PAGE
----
Change is Hard. It’s Really Hard

Change is good is a ridiculous cliché. The outcome might be good, but the change process is often really hard.

One year during Lent, I appreciated a pastor suggesting people add something positive if you were giving up a vice. He also related how at one parish, he had a congregant who gave up smoking every Lent and would light up every Easter.

The change was incomplete there. What if you want to fully implement and maintain change? How do you enforce it in yourself? Accountability can be attained with a partner and/or bullet journals, etc. That’s nice, but how devoted are you to the change itself?

Sometimes we are forced to change and for the better. For example, my sciatica was really acting up over the holidays. The tighter I got, the less I exercised and that becomes a downward spiral. (Sciatica is exacerbated by weak, tight muscles). Well, we adopted a dog with long legs who insists on trotting really fast when I walk her. My legs started to strengthen and lengthen. A professional massage really helped too. The massage therapist recommended I use the big Stairmaster a the gym to firm up particular muscles. Yes, it’s working.

Yet there are other areas of life when we are perfectly content and complacent to stay set in our ways. Think world views. Many people reach political conclusions and then never stray from them. Ever. Even if underlying circumstances change or a political party changes, they will not budge. The refusal to change becomes an attribute they pride themselves in. “Never budge, that’s my rule!,” said one Zax to another in the Dr. Seuss story featuring two stubborn characters who cross paths on a prairie and mutually refuse to step aside for one another. Eventually, civilization grows up around them, literally, as they continue to stand underneath a highway bypass built for the express purpose of moving traffic around them. I must admit this lesson stuck with me from childhood and I still think this video of the Zax bypass is still hilarious to watch as an adult.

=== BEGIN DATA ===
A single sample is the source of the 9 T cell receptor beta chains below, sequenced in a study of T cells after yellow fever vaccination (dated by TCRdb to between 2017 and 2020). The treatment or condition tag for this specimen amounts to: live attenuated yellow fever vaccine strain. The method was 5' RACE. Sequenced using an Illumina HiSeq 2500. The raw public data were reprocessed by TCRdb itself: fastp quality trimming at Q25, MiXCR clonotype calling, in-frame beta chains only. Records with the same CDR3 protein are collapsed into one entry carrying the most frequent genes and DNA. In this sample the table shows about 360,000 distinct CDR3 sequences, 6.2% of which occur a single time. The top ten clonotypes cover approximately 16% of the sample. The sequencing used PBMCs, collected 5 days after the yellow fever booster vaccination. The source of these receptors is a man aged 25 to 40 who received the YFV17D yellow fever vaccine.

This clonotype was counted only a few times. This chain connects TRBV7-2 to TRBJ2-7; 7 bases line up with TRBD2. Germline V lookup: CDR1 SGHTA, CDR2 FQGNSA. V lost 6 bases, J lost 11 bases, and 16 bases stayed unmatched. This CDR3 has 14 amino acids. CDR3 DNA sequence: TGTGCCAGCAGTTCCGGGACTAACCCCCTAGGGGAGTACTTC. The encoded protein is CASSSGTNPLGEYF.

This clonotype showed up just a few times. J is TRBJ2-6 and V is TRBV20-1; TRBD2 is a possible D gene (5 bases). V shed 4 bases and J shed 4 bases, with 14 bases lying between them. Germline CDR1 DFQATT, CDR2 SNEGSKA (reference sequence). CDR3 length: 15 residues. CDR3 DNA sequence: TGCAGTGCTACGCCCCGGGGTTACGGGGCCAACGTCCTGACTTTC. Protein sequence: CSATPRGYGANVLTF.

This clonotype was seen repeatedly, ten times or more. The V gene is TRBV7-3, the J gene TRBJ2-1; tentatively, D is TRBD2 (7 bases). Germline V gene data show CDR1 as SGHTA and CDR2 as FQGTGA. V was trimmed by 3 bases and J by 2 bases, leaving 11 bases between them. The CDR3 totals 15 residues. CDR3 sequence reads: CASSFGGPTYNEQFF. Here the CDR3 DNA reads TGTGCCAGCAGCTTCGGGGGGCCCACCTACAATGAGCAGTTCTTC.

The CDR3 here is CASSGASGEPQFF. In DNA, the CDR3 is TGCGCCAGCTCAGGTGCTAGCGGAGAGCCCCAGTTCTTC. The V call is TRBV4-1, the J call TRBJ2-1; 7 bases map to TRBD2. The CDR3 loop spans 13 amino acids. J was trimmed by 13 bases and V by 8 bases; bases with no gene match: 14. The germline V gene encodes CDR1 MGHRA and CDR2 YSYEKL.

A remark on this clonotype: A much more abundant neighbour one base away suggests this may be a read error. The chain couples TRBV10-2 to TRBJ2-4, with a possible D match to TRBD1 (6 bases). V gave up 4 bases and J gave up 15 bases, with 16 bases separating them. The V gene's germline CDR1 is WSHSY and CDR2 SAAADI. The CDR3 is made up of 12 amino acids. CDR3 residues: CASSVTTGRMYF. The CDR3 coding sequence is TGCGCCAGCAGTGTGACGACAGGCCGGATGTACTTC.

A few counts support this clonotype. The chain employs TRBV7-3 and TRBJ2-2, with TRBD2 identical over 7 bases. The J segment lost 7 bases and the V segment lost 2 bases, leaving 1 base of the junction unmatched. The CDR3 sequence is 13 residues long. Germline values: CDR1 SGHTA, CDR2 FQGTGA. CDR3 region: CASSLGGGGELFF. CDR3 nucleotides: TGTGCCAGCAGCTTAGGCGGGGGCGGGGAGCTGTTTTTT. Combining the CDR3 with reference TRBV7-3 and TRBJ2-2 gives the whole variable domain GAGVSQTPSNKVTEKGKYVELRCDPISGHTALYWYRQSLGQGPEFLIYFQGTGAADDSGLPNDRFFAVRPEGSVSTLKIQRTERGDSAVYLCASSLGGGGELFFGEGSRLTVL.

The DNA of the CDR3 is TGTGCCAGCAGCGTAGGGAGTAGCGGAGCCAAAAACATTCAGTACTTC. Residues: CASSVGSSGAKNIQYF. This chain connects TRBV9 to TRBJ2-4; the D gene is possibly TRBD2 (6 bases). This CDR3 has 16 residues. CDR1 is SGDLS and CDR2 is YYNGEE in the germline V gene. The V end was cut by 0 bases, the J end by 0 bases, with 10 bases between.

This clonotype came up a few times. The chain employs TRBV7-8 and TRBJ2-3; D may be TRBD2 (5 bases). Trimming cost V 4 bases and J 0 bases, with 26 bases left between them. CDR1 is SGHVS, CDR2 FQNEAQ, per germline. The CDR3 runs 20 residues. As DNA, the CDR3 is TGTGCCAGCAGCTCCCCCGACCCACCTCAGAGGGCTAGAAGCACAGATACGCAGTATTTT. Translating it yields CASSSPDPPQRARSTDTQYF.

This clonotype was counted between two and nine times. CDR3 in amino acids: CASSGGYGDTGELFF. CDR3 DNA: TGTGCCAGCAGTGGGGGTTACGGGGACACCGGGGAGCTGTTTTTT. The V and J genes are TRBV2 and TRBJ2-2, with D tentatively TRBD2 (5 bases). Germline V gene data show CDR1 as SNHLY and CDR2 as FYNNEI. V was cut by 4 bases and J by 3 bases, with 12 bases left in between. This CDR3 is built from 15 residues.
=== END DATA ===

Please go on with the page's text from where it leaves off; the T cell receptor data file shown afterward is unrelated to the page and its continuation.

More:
At other times, the change is embraced.

When I first met my boyfriend, I was struck at how different he was from the typical East Coast urbanites I knew from my past life. He had a whole row of t-shirts, mostly Harley-Davidson, hanging neatly in his closet. Yes, there are also dress shirts, but more t-shirts. Clearly, he has his priorities in order. He introduced me to a love of AC/DC, the enjoyment of hunting and generally, an appreciation of rednecky things. Once I donned a pair of extremely comfortable and practical camouflage Crocs, he joked, “the transformation is complete.” OK, this is not to say I dress in camo everyday. As I write, I am wearing bronze Birkenstocks, tailored black pants, a cute t-shirt and pearls my Grandma gave me when I was 16. My style has not changed too much, as you can see in this picture of me departing for a backpacking trip around Europe after college graduation a long time ago. Check out the Birkenstocks!

Katharine Fraser after college graduation.
Me in blue suede Birkenstocks. Montclair, N.J. 1993.

Still, I am willing to change, whether it is attire, activities, attitudes and yes, even in world view. Life isn’t lived without change.